Preoperative management of the surgical patient includes planning to avoid fatal complication of pulmonary thrombo-embolism. Clinically significant but non-fatal thromboem-bolism occurs in about 1:100 postoperative patients and fatal pulmonary embolism in 1: 1000.
The origin of the pulmonary embolus is usually thrombosis in the veins of the calf muscles, but thrombosis may spread to the iliofemoral veins and the pelvic veins. The development of venous thrombosis in these veins is usually silent and may only manifest itself as an episode of pulmonary embolism. Hence the emphasis on prophylaxis to prevent this serious complication.
Many studies have defined a number of risk factors which predispose to the development of pulmonary embolism:
• general anaesthetic;
• major abdominal/orthopaedic surgery;
• malignancy, particularly ovarian and pancreatic cancer;
• hypercoaguable states, for example, deficiency of antithrom-bin 3, protein C or protein S;
• medical illness, including myocardial ischaemia, respiratory insufficiency.
Surgical patients can be divided into low-, medium- and high-risk groups for venous thrombosis and pulmonary embolism. A typical low-risk patient will be:
• have surgery lasting <30 min, particularly avoiding general anaesthetic;
• rapidly mobilised postoperatively;
• have no other risk factors.
A typical moderate-risk patient will be:
• show moderate obesity;
• need abdominal operation requiring general anaesthetic;
• have one other risk factor.
A typical high-risk patient will be:
• middle-aged or elderly, undergoing major surgery (orthopaedic or cancer surgery);
• need prolonged mobilisation;
• may have pelvic trauma or pelvic surgery;
• may have suffered orthopaedic trauma generally: for example, fractured neck of femur;
• have multiple risk factors.
All moderate- to high-risk patients should receive prophylaxis. It is not easy to categorise every patient and when in doubt prophylaxis against thromboembolism should be instituted.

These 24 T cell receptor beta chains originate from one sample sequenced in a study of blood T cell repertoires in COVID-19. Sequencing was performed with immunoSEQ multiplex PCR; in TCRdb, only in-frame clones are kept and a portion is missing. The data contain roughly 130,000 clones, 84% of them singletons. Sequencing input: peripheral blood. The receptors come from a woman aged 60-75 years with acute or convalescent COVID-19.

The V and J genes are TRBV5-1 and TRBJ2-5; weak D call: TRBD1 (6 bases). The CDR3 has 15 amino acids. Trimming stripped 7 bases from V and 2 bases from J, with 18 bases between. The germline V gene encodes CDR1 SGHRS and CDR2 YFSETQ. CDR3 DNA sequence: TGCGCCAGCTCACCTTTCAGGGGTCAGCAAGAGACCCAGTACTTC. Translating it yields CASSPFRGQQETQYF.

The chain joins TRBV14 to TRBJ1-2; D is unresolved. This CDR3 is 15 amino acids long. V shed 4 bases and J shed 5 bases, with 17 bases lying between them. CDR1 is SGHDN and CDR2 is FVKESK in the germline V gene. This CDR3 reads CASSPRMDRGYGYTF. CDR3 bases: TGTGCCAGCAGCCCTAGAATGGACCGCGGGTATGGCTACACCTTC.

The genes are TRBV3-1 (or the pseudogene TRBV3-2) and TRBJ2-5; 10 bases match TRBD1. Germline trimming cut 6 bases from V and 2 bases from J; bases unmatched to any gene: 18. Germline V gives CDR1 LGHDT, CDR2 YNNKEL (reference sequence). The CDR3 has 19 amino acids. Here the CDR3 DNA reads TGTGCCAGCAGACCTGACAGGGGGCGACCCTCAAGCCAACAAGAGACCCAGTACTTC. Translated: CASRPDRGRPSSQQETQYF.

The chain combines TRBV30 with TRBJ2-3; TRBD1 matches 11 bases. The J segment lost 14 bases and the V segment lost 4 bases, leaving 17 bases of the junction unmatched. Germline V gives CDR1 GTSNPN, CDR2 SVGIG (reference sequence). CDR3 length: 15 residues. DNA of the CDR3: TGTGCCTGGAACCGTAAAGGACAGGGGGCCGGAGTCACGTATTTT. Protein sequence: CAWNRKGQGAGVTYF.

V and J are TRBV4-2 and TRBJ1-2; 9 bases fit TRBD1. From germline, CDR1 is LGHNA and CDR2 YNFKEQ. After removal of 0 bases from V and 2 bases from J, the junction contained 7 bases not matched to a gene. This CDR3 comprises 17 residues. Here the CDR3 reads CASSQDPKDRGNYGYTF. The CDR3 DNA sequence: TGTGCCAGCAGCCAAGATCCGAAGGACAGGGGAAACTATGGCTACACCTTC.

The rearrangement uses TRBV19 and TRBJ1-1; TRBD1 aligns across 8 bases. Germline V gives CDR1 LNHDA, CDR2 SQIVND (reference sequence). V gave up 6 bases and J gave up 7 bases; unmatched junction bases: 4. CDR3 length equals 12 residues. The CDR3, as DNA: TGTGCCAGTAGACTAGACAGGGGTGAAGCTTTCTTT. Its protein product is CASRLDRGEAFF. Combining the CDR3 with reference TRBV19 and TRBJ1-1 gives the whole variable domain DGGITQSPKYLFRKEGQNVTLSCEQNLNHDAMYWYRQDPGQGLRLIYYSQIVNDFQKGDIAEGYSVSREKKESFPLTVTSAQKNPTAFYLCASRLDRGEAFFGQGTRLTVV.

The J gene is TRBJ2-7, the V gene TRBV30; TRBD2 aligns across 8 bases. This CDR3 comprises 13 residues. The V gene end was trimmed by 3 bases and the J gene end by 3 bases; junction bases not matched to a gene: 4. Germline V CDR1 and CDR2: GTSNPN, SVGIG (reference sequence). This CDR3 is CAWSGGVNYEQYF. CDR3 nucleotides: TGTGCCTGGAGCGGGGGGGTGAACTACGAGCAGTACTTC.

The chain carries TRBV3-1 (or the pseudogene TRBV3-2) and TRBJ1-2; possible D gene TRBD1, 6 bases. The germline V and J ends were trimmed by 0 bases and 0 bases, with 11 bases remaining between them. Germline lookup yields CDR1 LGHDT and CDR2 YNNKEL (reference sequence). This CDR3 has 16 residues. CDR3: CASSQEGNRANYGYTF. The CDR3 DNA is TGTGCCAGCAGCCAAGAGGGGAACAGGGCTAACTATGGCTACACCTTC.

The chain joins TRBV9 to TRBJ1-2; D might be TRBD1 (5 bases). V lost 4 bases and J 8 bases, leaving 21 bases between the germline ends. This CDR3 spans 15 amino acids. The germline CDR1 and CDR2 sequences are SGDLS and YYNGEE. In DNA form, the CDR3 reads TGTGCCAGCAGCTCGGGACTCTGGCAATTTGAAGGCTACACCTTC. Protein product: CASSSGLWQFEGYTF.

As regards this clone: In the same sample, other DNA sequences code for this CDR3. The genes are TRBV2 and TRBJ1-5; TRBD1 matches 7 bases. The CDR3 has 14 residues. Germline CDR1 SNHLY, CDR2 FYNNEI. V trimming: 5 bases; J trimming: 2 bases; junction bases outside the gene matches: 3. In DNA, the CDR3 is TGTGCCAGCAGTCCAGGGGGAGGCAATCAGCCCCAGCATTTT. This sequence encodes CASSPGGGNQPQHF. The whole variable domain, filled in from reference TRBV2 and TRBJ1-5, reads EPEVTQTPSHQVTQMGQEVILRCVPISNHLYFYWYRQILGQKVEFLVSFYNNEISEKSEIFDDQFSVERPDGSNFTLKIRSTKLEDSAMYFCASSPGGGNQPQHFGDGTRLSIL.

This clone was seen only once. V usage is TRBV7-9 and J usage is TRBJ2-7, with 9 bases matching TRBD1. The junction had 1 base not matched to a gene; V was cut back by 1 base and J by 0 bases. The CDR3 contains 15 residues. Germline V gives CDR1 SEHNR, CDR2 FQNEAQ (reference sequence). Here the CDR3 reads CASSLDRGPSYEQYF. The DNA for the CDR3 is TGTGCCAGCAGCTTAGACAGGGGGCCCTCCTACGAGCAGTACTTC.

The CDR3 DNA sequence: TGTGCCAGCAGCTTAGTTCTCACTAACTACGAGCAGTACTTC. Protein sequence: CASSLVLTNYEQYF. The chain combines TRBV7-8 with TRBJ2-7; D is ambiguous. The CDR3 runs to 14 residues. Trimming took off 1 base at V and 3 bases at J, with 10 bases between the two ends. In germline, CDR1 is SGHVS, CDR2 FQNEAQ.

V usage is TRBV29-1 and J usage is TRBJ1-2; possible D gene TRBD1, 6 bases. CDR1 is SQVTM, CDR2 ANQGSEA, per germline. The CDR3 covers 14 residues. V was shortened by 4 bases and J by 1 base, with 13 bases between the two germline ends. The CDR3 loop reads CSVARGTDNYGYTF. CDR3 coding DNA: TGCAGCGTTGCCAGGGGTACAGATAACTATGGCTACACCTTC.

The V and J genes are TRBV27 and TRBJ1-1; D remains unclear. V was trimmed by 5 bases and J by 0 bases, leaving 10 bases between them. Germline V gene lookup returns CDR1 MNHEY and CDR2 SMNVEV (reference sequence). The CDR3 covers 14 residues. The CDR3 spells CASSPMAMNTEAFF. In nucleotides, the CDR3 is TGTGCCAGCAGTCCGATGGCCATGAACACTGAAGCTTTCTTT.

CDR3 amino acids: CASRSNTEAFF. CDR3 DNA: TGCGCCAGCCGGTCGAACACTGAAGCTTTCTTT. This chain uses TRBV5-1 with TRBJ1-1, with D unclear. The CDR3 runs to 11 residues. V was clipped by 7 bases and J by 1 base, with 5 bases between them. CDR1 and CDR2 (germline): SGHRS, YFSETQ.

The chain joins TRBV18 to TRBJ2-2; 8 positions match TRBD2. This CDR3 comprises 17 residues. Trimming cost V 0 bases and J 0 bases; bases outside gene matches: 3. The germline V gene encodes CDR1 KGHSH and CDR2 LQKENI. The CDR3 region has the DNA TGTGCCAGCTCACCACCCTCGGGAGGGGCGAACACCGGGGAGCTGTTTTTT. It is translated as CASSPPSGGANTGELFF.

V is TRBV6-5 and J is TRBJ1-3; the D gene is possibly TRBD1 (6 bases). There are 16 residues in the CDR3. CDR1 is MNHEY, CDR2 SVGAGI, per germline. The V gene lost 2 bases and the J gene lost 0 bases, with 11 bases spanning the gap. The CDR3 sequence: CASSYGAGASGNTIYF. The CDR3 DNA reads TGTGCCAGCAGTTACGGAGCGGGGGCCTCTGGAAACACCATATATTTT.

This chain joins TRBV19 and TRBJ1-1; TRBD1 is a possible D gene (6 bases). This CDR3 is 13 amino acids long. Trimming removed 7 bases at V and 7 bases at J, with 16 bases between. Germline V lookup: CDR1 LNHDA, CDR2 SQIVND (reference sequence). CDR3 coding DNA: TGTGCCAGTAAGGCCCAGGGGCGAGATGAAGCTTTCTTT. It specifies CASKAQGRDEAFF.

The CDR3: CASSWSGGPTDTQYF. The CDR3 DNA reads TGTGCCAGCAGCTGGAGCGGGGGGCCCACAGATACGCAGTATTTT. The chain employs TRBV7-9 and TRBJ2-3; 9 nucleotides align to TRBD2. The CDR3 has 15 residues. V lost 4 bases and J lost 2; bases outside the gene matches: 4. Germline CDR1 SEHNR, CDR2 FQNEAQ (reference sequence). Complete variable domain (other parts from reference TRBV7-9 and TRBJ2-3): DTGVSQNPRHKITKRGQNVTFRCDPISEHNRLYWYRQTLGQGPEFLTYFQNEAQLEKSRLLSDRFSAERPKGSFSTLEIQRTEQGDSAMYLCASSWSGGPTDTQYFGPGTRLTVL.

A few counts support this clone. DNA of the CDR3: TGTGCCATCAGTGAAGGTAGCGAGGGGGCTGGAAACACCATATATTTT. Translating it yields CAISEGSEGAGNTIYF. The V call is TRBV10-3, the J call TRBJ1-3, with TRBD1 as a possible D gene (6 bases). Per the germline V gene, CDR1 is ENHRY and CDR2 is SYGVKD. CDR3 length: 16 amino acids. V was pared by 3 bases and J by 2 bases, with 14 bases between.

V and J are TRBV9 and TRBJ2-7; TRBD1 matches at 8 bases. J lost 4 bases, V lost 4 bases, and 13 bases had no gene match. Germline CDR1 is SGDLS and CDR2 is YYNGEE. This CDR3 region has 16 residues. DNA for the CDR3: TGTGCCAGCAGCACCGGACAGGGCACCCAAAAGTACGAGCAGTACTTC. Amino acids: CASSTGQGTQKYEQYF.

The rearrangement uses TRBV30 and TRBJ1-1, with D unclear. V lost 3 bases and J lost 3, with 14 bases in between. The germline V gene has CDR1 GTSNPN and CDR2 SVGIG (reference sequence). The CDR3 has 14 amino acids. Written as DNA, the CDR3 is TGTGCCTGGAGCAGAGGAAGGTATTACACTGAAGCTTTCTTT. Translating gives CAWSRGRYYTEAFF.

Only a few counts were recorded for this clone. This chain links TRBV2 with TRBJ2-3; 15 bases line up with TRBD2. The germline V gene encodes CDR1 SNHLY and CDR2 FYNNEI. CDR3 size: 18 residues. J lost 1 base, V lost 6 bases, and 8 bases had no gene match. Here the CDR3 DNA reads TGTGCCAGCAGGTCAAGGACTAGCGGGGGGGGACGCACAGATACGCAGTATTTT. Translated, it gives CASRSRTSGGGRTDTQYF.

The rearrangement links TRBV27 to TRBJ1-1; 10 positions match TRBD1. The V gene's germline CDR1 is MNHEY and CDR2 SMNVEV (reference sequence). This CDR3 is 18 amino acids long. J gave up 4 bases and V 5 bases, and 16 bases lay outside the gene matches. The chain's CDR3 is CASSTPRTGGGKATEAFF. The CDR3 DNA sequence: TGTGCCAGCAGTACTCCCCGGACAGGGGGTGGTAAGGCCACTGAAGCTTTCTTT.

Methods of prophylaxis
• early ambulation;
• use of venous support compression stockings, particularly where local venous insufficiency problems exist in the limbs;
• calf stimulation during operations under general anaesthetic.
These methods are sufficient prophylaxis for fit patients who fall in the low-risk group.
Moderate and high-risk patients
These patients require pharmacological intervention with antithrombotic drugs.
• Low-dose subcutaneous heparin. This has been shown to be effective in reducing thrombosis in the peripheral veins. It is given at a dose of 5000 units bd subcutaneously. The main complications are bruising and local wound haematoma if the injection is given close to the site of the operative wound. The heparin at this dose does not produce any alteration in standard coagulation screening studies. The main complication is the development of allergic thrombocytopaenia. This condition may be associated with thrombosis and heparin must be ceased.
• Low-molecular-weight heparin (LMWH). This may have a special place in orthopaedic surgery and is given as a single daily dose. It is as effective as heparin in preventing thrombosis and has fewer platelet side-effects. However, LMWH is expensive and is not routinely used for this reason.
• Anticoagulants. Use of the anticoagulant warfarin, either in low or full anticoagulation dose, has been shown to be effective in reducing thromboembolism. However, bleeding complications are common and accordingly warfarin is not in regular use for this purpose.
• Antiplatelet agents. Aspirin is an effective antiplatelet agent. However, it is ineffective as the sole agent to prevent DVT. Dextrans act as antiplatelet agents and have been shown to reduce the incidence of postoperative venous thrombosis. They are, however, expensive, must be given intra-venously and are more difficult to administer than subcutaneous heparin. Dextrans are not used routinely.
Part of the postoperative management of the surgical patient is to check the limbs on a daily basis for the development of the early signs of venous thrombosis. These include calf tenderness and leg swelling. If there is any suggestion of the development of clinical venous thrombosis, a Doppler ultrasound and/or venogram is required to diagnose the peripheral venous thrombosis prior to the commencement of full anticoagulation.
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